The Democrats convene Monday in the midst of a historic political paradox: They are deeply divided over their presidential choice, yet underneath the apparent disunity lies a source of potential strength.

Democrats are variety. If this convention shows the national television audience a diverse political party, genuinely open to all, the message could be a powerful political force in the fall. Or the message could be bedlam.

The delegates caucusing across Manhattan today represent a wide spectrum of American society. The contrast between them and their Republican rivals who assembled last month in Detroit could not be more dramatic.

Consider this. The place: the gilded splendor of the Waldorf-Astoria Hotel. The occasion: the first gathering of the California delegation. Last month their Republican counterparts from the nation's largest state were a study in similarity -- a largely all-white, predominantly male, middle-aged delegation whose members even dressed alike, wearing white cowboy hats as a gesture of proud conformity.

The Democratic version looks as if it came from a different state -- out of that sea of faces you could put together almost the picture-perfect democratic -- small "d" -- convention. Women of all ages and manner of dress, from the sensuous look to the rigorously asexual, were seated everywhere. Blacks, Indians, Chicanos, gays and lesbians filled the room (some 30 gays and lesbians are among California's 306 delegates).

They seemed to glory in their diversity.

A young woman delegate arose to ask if she could take her 1-year-old child onto the convention floor. Another stood to ask all the women present to wear white dresses -- the color of the suffragettes, she explained -- when they assemble in Madison Square Garden Monday before national television. A male delegate asked whether, if he leaves the convention floor, the alternate replacement also has to be a male. A nonsmoker took the floor to ask that all cigarettes be extinguished. a black delegate questioned the language of a platform report that spoke of minorities but failed to specify blacks.

They were vocal, noisy, emotional. The Carter delegates cheered when the president's son. Chip, urged them to hold fast on the rule that binds delegates to the candidate they backed in the primary. The Kennedy delegates stood and shouted their approval when the senator forcefully called on them to reject that rule and let all Democratic delegates vote their conscience.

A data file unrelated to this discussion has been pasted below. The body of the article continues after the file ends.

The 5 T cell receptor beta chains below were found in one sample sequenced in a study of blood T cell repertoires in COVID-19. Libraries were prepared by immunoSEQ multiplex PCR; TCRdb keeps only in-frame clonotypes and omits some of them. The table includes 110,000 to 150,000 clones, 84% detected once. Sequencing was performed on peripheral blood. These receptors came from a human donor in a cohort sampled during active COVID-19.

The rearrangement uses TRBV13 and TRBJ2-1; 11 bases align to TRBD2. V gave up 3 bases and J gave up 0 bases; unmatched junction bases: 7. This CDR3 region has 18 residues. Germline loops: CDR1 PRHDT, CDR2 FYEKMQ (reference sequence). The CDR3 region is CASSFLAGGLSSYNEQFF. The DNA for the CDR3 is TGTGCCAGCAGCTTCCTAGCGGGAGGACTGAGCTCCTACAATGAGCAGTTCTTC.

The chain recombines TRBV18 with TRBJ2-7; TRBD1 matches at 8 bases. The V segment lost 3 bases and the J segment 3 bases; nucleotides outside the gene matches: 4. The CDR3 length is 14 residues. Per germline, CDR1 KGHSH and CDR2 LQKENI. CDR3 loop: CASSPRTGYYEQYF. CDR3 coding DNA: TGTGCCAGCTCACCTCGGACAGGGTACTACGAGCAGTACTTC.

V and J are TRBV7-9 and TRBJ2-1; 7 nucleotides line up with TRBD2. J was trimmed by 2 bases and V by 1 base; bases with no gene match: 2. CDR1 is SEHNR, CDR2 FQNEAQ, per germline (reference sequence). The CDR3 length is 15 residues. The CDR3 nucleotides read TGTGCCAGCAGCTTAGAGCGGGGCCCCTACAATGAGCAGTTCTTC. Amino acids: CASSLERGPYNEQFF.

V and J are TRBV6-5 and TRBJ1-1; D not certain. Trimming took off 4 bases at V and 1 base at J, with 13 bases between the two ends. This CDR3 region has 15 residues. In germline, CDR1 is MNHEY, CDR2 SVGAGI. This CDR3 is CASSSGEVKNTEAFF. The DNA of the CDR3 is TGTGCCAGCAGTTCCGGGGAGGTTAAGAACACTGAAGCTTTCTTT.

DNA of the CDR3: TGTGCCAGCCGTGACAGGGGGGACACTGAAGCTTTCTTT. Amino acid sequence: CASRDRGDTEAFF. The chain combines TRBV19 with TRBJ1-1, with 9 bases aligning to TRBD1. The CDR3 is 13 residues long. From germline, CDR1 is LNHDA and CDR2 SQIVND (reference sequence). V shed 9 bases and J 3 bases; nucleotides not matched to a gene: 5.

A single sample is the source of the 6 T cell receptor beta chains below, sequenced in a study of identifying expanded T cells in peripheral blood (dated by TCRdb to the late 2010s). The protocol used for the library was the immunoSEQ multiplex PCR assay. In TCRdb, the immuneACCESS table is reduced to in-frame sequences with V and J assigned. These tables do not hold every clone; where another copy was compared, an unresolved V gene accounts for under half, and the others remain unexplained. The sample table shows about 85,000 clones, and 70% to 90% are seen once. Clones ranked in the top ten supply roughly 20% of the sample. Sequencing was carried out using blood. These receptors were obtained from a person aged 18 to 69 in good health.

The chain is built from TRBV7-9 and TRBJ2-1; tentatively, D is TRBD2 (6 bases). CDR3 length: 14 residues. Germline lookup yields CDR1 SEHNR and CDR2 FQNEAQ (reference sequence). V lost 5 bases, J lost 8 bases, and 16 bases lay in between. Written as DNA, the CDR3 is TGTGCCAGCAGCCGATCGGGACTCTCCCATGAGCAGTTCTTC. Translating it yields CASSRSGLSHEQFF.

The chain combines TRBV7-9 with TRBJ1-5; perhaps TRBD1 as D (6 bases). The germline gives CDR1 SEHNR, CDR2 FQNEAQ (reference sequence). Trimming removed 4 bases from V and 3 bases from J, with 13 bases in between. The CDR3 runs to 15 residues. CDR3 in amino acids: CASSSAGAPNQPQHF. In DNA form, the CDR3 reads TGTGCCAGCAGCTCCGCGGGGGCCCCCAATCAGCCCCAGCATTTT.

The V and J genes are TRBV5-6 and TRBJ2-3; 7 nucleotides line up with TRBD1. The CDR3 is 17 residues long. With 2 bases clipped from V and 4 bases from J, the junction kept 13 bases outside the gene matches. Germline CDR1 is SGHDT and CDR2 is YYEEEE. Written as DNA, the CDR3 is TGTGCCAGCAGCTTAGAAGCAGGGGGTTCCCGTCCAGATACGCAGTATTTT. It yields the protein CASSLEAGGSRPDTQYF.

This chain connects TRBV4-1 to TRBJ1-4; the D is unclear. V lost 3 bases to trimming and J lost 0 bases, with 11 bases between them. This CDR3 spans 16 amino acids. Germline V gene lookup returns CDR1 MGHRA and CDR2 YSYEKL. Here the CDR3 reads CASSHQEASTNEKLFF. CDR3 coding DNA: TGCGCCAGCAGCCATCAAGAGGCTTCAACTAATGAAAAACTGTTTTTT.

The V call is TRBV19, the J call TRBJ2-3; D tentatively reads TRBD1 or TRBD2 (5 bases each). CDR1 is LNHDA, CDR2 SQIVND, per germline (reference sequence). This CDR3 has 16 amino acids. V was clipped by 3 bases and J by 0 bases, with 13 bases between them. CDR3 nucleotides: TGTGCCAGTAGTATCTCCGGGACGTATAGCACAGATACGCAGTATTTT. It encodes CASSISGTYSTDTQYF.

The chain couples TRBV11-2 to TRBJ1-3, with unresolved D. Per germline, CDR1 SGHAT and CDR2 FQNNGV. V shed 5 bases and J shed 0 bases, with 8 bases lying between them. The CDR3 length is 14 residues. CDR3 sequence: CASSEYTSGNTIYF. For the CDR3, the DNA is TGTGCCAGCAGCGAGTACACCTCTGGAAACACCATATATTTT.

And they were notably attentive and serious when the delegates leaders explained the intricacies of roll calls, procedures and how to obtain credentials. Sounds of shhhh, shhhh, swept the caucus whenever these questions were raised. Silence was immediate.

A show of hands demonstrated a majority were attending a convention for the first time.

These same kinds of scenes were being duplicated at other caucuses throughout New York today. They provided evidence of the great change that has taken place in the Democratic Party.

For the first time, half of the delegates are women. That represents a sharp increase form the 1976 convention here, when one-third of the delegates were women. Four years before that only 13 percent of the delegates were women.

The 3,331 delegates also include more blacks than in the last New York convention -- this year's figure is 14 percent. Close to 6 percent of delegates are drawn from other minority groups roughly equal to their share of Democratic voters at large.

A Washington Post sampling of 591 Democratic delegates reinforces that show of hands in the California caucus. New faces abound throughout the convention halls and hotels. The Post poll shows 70 percent are attending their first national convention.

Behind these figures stands a larger political story. The composition of this convention represents the culmination of bitter struggles among Democrats for more than a generation. Previous Democratic gatherings were rent by disputes over seating blacks and women or groups espousing causes then considered radical or politically destructive.

Now, those battles are over. The Democrats have achieved their broad representation after more than a decade of often divisive party reform efforts. r

And now, ironically, no one seems to notice.